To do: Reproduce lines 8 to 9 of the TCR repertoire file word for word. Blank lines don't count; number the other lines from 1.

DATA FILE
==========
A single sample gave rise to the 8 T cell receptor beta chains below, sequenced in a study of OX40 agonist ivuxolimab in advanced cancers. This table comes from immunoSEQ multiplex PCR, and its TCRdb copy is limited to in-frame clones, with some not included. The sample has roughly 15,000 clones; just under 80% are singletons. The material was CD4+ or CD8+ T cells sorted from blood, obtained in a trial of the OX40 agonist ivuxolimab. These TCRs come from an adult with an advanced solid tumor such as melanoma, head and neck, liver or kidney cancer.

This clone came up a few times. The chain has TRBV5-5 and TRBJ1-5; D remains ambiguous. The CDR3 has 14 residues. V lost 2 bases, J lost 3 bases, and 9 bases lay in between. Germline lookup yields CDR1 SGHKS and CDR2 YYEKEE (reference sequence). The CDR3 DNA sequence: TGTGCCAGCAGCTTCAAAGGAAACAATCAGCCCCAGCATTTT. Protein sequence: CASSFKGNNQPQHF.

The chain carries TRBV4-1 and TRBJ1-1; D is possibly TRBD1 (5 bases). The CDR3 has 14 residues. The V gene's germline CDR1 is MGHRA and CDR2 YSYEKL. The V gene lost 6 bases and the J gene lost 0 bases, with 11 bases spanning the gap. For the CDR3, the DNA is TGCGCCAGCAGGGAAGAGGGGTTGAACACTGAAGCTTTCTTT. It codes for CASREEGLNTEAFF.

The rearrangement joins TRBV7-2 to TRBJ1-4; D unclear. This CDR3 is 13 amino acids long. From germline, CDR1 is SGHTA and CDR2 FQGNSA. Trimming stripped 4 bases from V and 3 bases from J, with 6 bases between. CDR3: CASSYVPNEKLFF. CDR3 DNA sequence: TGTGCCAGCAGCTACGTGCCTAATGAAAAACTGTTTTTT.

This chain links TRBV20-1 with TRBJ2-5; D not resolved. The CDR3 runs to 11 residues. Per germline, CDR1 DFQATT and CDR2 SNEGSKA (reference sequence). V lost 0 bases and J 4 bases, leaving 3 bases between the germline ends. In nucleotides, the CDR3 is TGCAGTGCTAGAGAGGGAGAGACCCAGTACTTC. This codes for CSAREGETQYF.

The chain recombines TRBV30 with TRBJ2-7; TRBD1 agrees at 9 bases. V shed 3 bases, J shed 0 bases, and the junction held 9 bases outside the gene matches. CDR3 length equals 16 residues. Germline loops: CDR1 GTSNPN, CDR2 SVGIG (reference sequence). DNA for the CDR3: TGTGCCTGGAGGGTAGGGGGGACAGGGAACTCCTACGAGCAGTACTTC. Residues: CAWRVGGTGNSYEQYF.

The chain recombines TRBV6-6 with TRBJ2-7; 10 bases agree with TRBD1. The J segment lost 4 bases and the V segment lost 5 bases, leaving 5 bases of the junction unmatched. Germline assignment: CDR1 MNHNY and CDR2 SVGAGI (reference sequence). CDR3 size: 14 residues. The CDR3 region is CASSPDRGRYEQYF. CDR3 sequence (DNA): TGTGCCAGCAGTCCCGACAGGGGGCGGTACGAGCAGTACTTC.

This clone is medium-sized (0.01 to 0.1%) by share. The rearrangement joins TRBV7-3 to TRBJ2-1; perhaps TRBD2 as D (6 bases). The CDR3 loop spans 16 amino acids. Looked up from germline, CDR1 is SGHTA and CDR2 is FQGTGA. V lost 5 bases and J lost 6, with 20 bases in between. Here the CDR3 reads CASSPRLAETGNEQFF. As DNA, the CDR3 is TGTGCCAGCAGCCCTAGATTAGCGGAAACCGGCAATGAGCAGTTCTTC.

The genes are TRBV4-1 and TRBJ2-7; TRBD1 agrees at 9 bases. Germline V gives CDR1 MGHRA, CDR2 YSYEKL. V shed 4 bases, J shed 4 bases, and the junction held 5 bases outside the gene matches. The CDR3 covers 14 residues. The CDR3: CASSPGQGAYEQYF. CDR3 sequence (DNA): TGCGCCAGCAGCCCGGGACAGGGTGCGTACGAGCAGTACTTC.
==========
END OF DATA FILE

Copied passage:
This clone is medium-sized (0.01 to 0.1%) by share. The rearrangement joins TRBV7-3 to TRBJ2-1; perhaps TRBD2 as D (6 bases). The CDR3 loop spans 16 amino acids. Looked up from germline, CDR1 is SGHTA and CDR2 is FQGTGA. V lost 5 bases and J lost 6, with 20 bases in between. Here the CDR3 reads CASSPRLAETGNEQFF. As DNA, the CDR3 is TGTGCCAGCAGCCCTAGATTAGCGGAAACCGGCAATGAGCAGTTCTTC.

The genes are TRBV4-1 and TRBJ2-7; TRBD1 agrees at 9 bases. Germline V gives CDR1 MGHRA, CDR2 YSYEKL. V shed 4 bases, J shed 4 bases, and the junction held 5 bases outside the gene matches. The CDR3 covers 14 residues. The CDR3: CASSPGQGAYEQYF. CDR3 sequence (DNA): TGCGCCAGCAGCCCGGGACAGGGTGCGTACGAGCAGTACTTC.